Should I eat less when I am tapering? What about during my post-race recovery period? Won’t I gain weight since I am not as active?
No. The end.
Okay, that’s not the end, but it might as well be. The long answer short is that your body needs the fuel and energy provided by food when you are tapering and when you are recovering from a race. It needs it then more than ever, actually. These are questions I get all the time, and I don’t blame people for asking, as it’s a very valid question. The answer, however, is much simpler than most would think. I will dive a deeper into each scenario, with the hope of providing some clarity on the topic.
Taper: The whole point of a taper is to allow your body and muscles to recover so that you feel as energized as possible going into a race. A calorie is a unit of energy. So, eating less means you literally have less energy, which is the opposite of what you want going into a race. Eating too little causes muscle breakdown as well, which is also not ideal at any time, but especially going into a hard effort. You may be burning less calories daily since you aren’t exercising as much, but your body uses the food you eat to make sure you’re ready to go come race day. During a taper you reduce training load, which means you expend less energy, allowing your energy stores to fill up. Glycogen, the storage form of glucose (sugar) is what the body uses as energy. You’ve likely heard of carb loading. The goal of this process is to fill up glycogen stores through increased intake of carbohydrates, which are converted into sugar and stored as energy. Carbohydrates also allow the body to hold on to more water. This scares many individuals because it does indeed result in weight gain. However, this is strictly water weight which, in reality, shows that you tapered and fueled properly allowing your glycogen and fluid stores are filled to the brim. Don’t sacrifice your glycogen levels or performance out of fear of gaining weight. You don’t need to eat more than usual (unless you weren’t eating enough to start with), but if you eat less, you’re putting less energy into storage. You’d rather head out on a long road trip with a very full tank than an almost empty one. You should do the same for your body.
Post-Race Recovery Period: Similar to a taper, the goal of some down time after a race is to allow the body and mind to rest and heal so that you can get back after it when you’re ready. A race takes a lot out of the body, and it needs rest in order to return to a “normal” state. This cannot happen without the energy and nutrients from food. Remember, the less we eat, the less energy we have available for use. Your body is in overdrive as it tries desperately to repair, and will use any food you throw at it to do so. By cutting back on what you eat in fear of gaining weight you will delay the recovery process, increase chance of injury, sacrifice quality of sleep, and most obviously, you’ll be physically and mentally exhausted. Instead, fill your body with nourishing foods, and listen to your hunger and fullness cues to decide how much you need to eat. You may find you’re extra hungry the days after a race, or you may find you’re a little less hungry since activity has gone down. Neither is right or wrong, it is just your body making the question of “how much should I eat,” easier to answer! I don’t mean you should take the whole week to eat copious amounts of indulgent foods, but rather, focus on filling your belly with wholesome, colorful, balanced meals and snacks. And if you’re wondering “can I have the post race burger, fries, and milkshake?!” Yes, yes you can. I truly believe everyone should treat themselves a bit in the day or two after a race. You did something big! Don’t let a fear of gaining weight prevent you from relishing in your accomplishment.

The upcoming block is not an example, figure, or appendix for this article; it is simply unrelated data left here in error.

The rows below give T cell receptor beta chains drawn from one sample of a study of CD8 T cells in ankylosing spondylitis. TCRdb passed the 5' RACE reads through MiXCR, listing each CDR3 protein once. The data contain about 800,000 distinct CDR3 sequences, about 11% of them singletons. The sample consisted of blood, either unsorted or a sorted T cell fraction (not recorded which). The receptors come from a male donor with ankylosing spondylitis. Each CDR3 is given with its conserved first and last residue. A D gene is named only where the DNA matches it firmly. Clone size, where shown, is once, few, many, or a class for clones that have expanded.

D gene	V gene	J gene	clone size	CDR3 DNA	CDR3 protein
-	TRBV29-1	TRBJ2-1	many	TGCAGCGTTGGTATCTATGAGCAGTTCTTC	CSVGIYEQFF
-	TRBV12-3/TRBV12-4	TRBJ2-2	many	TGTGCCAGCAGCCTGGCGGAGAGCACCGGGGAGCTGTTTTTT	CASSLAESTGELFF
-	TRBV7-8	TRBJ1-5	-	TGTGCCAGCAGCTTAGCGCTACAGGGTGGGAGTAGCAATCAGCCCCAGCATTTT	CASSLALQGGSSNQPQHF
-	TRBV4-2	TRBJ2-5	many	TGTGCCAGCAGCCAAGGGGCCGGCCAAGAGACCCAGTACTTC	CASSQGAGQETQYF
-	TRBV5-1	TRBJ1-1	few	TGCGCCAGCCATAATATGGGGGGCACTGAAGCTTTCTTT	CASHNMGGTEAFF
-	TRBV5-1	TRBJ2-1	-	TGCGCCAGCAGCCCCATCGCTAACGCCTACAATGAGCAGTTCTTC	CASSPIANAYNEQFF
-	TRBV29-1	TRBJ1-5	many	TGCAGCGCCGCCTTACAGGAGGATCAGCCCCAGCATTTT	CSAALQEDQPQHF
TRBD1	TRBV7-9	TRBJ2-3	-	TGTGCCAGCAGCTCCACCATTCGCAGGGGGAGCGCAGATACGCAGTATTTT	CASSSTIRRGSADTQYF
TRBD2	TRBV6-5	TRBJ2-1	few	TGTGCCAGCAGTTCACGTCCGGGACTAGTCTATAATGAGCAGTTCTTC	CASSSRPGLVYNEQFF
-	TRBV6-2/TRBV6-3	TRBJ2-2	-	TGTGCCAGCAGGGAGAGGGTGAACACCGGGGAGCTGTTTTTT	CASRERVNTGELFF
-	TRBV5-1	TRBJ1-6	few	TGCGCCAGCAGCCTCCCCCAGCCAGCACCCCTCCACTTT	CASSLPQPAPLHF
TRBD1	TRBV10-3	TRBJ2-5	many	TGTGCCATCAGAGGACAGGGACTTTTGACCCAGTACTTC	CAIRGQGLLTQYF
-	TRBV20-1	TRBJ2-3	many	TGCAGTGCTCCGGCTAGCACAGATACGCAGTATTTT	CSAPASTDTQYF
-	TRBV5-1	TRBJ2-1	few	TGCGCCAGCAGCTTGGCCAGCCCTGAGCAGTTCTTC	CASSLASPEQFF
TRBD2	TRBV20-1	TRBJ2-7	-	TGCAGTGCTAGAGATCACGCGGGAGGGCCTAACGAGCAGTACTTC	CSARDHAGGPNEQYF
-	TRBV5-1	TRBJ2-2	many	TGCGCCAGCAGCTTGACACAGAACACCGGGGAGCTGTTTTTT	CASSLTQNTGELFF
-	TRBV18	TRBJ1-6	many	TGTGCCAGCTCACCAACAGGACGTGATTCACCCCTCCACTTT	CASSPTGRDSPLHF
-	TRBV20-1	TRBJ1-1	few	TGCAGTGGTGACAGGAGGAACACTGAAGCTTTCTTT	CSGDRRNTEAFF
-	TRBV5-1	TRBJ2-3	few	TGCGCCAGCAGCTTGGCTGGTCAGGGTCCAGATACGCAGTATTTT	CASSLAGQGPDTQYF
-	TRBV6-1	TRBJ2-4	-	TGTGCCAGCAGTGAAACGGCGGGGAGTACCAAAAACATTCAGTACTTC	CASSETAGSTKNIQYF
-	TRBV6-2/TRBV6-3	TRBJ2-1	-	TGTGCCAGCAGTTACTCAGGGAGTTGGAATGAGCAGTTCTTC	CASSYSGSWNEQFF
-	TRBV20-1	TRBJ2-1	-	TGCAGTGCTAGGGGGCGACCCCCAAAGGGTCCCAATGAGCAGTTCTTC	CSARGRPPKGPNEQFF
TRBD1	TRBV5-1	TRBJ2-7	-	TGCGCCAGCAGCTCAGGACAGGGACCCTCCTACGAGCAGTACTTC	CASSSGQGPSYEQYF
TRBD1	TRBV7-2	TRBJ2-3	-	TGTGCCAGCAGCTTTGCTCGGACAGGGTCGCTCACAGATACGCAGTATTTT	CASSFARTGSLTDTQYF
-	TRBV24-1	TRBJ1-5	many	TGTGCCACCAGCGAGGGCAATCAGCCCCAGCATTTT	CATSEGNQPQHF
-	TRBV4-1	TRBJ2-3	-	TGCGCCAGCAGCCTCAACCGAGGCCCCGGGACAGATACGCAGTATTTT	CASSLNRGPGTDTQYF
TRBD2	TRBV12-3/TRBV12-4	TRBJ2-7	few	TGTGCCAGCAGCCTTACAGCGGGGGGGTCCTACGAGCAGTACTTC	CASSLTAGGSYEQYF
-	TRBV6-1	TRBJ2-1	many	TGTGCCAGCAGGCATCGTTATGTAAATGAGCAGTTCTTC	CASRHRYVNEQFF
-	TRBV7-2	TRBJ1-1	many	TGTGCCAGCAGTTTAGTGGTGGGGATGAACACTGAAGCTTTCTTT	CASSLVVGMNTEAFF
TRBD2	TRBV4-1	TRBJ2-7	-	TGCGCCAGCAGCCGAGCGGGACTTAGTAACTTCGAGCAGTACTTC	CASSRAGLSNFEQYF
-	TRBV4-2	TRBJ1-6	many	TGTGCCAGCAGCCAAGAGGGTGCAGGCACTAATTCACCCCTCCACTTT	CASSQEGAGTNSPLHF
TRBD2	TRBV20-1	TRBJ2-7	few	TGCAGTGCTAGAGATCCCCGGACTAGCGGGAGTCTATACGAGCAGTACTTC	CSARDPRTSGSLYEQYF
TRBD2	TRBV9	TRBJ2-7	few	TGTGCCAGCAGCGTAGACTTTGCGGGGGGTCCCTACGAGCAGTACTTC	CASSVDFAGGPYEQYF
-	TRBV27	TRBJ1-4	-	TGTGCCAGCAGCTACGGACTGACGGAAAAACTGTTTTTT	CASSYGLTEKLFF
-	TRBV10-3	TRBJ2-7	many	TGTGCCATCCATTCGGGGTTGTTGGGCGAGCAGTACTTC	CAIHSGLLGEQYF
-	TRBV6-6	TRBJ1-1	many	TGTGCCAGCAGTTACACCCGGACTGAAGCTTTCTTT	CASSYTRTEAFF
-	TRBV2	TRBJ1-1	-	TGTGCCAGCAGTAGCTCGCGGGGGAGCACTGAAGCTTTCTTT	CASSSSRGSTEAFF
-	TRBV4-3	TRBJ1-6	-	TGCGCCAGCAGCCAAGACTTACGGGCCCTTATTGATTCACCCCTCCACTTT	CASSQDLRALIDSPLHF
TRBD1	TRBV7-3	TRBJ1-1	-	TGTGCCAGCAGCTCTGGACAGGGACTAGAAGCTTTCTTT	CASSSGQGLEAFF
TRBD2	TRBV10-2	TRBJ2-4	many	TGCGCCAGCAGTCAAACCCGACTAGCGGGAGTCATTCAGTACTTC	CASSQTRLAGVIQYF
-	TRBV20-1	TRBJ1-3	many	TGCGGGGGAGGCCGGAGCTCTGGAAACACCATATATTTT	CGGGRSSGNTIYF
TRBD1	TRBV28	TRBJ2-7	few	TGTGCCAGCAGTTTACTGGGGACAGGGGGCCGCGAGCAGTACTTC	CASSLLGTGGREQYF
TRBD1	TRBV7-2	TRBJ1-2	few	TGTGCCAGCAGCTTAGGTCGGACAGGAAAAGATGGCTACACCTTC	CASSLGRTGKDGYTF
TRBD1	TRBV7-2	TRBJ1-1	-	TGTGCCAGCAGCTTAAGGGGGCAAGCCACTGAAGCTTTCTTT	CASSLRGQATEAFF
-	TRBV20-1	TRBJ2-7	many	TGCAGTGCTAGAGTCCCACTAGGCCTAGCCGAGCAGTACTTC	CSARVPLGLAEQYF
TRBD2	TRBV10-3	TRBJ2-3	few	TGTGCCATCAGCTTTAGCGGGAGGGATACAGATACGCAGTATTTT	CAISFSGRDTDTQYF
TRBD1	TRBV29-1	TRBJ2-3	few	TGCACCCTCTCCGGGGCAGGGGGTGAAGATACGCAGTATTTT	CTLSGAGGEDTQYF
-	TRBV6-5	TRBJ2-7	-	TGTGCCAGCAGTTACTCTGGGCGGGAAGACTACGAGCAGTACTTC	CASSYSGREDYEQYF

Eat up, friends.